Introduction: The Production, Consumption, and Meaning of Arts and Crafts
Tamara Watkins and Mike Mosher
Craft is political. The London Review of Books Christmas Number, 20 December 2012, has two pieces affirming that. Ramachandra Guha notes how Karl Marx wrote that colonial rule in India destroyed local craft traditions “through the brutal interference of the British tax-gatherer and the British soldier.” Neil Ascherson mentions Wanda Telakoska, promoter of traditional Polish arts and crafts who believed “beauty is for everyday and for everybody", but despite directing Poland's Bureau for Supervision of Production Aesthetics, her designs were ignored by penny-pinching factories.
The production and consumption of art in its many forms gives us insight into culture, our economy, our world, and most importantly, ourselves.
In “‘It’s Not a Hobby, It’s a Post-apocalyptic Skill’: Space, Feminism, Queer, and Sticks and String,” Emma Sheppard explores yarnbombing, or knitted graffiti.
Annaliese Pope discusses the problematic privatization of public spaces in “They Privatized Paradise and Put Up a Parking Lot.”
From a vantage point in northern California, Molly Hankwitz moves us “Towards an Understanding of Fine Craft in the Age of Computers.”
Melissa Vandenberg, whose Middleland artworks were showcased in Bad Subjects #83 Election 2012, returns with imagery of “Soft Power”, both nuclear and knitted.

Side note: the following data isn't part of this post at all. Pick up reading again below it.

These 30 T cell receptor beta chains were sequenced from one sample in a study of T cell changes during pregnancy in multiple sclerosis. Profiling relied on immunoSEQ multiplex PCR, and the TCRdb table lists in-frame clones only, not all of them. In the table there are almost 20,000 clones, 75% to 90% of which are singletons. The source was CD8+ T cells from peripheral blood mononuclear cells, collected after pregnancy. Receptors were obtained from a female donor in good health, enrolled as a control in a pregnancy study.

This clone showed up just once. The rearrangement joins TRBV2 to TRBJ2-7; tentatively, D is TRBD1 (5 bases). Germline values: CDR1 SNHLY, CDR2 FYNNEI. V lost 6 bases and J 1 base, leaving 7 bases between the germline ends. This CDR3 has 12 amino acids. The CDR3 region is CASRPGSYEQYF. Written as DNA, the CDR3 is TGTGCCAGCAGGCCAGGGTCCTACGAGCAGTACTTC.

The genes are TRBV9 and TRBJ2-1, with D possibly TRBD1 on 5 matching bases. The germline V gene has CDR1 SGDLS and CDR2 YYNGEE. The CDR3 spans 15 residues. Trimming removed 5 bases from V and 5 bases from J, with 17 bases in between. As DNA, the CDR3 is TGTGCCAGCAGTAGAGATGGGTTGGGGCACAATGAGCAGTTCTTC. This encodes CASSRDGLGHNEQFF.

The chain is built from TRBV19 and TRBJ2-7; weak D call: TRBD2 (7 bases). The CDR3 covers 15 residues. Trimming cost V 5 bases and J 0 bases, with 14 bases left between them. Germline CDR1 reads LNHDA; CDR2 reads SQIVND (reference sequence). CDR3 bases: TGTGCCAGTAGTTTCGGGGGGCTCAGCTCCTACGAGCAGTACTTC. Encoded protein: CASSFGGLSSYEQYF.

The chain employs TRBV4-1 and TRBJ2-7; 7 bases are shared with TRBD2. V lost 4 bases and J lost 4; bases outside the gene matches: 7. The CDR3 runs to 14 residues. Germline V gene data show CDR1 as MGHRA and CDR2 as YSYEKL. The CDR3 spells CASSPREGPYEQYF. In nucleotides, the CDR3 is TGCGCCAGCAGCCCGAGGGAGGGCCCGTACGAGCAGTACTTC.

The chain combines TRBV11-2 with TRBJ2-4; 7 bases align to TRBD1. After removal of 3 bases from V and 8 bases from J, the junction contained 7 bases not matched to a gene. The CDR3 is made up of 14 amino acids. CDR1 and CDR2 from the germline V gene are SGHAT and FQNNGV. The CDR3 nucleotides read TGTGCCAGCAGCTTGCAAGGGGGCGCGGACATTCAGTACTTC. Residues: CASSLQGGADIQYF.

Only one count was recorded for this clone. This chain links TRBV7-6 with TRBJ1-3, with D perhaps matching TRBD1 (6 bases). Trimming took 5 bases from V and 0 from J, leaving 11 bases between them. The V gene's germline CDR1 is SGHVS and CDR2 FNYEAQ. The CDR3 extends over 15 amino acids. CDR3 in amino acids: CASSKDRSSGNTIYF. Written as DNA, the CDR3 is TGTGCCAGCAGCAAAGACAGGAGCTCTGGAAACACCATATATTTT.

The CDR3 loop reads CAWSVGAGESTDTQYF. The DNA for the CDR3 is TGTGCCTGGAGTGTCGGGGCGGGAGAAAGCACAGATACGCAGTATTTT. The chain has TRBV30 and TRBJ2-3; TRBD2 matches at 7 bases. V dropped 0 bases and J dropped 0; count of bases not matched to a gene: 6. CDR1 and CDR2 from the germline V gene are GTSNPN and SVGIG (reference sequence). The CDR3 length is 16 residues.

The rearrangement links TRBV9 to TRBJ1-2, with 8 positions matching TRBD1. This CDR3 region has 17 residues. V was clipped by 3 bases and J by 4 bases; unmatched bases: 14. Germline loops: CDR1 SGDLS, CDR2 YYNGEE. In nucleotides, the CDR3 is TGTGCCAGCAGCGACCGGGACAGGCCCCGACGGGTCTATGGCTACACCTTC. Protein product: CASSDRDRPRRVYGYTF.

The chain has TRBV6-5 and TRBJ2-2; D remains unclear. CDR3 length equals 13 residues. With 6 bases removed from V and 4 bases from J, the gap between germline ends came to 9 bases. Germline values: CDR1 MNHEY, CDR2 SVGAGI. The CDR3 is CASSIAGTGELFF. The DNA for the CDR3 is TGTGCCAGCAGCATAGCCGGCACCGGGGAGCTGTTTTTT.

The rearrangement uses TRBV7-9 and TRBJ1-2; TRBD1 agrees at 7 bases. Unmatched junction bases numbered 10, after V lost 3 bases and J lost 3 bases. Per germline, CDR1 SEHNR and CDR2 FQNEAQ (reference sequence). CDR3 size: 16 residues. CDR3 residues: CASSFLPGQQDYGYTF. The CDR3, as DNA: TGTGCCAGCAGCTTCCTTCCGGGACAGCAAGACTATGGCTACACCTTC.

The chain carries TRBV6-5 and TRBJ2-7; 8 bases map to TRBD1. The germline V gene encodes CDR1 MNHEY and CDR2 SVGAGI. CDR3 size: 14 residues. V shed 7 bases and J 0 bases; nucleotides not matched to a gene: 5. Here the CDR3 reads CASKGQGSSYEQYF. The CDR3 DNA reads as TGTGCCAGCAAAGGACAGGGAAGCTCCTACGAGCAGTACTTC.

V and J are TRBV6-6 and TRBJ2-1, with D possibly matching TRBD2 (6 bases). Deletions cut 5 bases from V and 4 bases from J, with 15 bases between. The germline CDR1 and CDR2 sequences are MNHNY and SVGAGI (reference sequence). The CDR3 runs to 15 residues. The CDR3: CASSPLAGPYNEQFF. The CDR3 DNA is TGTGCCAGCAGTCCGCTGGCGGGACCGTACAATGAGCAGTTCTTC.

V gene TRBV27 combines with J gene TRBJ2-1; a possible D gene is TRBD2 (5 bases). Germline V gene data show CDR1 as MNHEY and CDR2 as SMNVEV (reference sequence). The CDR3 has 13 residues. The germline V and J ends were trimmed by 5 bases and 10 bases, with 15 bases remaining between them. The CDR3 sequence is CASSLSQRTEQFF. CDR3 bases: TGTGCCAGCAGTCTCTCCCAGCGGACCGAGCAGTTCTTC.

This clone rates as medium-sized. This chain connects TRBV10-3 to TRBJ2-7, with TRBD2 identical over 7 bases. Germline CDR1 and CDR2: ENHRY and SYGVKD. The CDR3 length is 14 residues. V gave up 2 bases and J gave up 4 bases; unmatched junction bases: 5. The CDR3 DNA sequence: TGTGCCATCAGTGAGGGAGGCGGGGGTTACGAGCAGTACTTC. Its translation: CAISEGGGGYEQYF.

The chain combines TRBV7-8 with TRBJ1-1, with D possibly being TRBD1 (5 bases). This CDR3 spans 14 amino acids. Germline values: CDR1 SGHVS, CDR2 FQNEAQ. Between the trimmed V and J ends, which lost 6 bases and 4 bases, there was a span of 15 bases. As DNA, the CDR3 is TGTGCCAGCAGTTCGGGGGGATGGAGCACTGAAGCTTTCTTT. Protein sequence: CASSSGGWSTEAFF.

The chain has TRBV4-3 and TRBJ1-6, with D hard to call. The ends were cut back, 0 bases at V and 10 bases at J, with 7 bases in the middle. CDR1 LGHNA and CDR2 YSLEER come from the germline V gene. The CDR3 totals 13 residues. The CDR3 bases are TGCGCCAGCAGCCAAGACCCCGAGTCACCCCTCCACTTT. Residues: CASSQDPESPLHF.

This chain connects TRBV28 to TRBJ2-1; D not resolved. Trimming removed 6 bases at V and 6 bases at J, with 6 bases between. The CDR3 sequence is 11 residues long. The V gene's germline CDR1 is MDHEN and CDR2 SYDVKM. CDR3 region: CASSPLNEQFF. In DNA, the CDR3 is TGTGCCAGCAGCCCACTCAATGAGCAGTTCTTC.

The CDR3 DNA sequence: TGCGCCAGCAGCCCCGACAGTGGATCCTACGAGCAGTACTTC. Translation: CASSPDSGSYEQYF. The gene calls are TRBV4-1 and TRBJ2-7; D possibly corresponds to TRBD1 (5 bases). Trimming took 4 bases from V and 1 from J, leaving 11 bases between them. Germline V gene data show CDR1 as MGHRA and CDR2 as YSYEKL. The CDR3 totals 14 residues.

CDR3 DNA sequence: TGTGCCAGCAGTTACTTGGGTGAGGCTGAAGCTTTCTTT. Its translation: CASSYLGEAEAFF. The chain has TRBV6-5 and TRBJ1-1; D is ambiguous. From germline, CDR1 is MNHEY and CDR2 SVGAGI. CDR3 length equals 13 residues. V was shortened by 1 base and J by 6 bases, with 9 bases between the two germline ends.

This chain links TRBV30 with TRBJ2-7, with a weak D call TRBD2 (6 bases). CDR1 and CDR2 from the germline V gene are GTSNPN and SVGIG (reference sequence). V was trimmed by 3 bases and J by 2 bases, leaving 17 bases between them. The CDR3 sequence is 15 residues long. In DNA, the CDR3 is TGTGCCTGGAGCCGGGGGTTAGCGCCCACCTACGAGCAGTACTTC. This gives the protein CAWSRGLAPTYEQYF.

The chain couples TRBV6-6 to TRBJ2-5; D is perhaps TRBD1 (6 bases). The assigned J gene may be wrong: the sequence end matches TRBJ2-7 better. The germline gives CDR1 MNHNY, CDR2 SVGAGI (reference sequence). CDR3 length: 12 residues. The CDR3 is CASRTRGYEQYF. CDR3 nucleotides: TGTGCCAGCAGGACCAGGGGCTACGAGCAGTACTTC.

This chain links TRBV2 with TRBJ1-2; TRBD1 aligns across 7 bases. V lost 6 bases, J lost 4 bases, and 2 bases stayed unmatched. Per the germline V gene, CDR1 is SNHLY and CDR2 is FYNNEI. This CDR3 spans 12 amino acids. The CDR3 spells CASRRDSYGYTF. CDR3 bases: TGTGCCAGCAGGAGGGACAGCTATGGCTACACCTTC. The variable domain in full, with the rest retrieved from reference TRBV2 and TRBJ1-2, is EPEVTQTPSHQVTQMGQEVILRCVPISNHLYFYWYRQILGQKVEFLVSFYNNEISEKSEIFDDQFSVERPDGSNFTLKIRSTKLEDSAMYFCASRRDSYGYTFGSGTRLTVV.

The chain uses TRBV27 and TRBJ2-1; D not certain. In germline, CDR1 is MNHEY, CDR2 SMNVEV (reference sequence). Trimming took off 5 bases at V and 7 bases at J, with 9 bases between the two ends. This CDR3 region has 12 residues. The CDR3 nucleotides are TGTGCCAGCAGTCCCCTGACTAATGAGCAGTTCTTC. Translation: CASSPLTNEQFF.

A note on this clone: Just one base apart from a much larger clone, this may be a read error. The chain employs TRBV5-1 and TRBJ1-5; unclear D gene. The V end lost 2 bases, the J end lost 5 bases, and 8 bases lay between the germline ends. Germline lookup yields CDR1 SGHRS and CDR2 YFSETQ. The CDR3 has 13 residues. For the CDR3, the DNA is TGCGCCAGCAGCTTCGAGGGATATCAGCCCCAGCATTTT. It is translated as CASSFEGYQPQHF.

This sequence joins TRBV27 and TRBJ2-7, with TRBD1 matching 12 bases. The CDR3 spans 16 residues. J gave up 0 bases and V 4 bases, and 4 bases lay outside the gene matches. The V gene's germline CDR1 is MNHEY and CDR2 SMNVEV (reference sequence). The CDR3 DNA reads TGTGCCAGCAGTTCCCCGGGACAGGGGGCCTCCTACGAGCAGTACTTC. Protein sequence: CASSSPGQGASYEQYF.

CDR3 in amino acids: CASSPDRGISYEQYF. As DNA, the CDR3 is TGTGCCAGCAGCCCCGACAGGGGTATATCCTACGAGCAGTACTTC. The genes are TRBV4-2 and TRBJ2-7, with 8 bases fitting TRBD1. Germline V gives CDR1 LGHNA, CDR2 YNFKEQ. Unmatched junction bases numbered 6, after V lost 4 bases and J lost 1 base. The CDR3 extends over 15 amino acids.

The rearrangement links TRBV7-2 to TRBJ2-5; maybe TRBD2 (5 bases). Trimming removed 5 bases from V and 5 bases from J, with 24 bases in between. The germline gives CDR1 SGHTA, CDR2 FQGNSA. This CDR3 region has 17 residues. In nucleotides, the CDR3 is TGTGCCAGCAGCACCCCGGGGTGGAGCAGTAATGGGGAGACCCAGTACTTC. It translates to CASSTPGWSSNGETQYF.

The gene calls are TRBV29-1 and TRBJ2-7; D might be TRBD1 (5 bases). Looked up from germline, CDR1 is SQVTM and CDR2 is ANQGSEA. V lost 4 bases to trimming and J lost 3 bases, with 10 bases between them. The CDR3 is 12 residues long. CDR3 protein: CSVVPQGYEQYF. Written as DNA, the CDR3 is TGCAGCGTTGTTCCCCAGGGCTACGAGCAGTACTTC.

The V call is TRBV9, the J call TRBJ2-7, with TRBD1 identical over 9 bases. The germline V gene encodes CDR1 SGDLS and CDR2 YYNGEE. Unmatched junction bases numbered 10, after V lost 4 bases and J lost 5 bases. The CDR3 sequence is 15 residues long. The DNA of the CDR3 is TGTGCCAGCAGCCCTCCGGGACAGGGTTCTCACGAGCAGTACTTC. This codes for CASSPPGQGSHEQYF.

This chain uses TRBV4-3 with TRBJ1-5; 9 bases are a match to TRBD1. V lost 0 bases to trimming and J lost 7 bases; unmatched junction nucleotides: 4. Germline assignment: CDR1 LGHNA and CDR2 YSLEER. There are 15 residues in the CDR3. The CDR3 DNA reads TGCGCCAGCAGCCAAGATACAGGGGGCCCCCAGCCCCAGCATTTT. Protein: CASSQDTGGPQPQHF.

One of this issue’s editors once owned a badly-painted glass painting backed by aluminum foil, purchased at a Vermont garage sale, of a portly farmer in front of a holiday feast. Chrysanthe M. traces the history of more skillful works that she purchased in Senegal, and the historic women depicted in them, in “Glass Painting: the Storytelling Griot of the Signares.” Additional images can be viewed in “A Gallery of Glass Paintings of Signares.”
A few years ago, a prominent art magazine listed Mike Kelley as one of the 25 Most Important People in the “art world” in the United States, his success and failure examined here by Mike Mosher in “Mike Crafty, or Broken Toys Kelley.” Mosher also provides a flickering glimpse of grasroots, teenage backyard Super 8mm moviemaking of forty years ago in “Jimm Juback’s DANIEL BOONE: A Bow and Arrow Made of Shticks.”
Michael Powers celebrates the enduring traditions of foppishness in “And Called It Macaroni,” while artist Chad White—so merciless in Mitt Eats last issue to one Presidential candidate!—rails “Against Craftsmanship.”
Tamara Watkins provides a knitter’s perspective on the crafty political protest in “A Womb of His Own: How Political Craftivism Helps Male Legislators Realize Their Dreams of Having Female Reproductive Organs.”
Kevin Wehr uses theory to help us understand and categorize practitioners in “DIY: Decolonizing Our Lives.”
Take a break from your latest DIY project to read what our illustrious authors have to say about the production, consumption, and meaning of arts and craft.
--January 15, 2013Image © Jane Street Clayworks.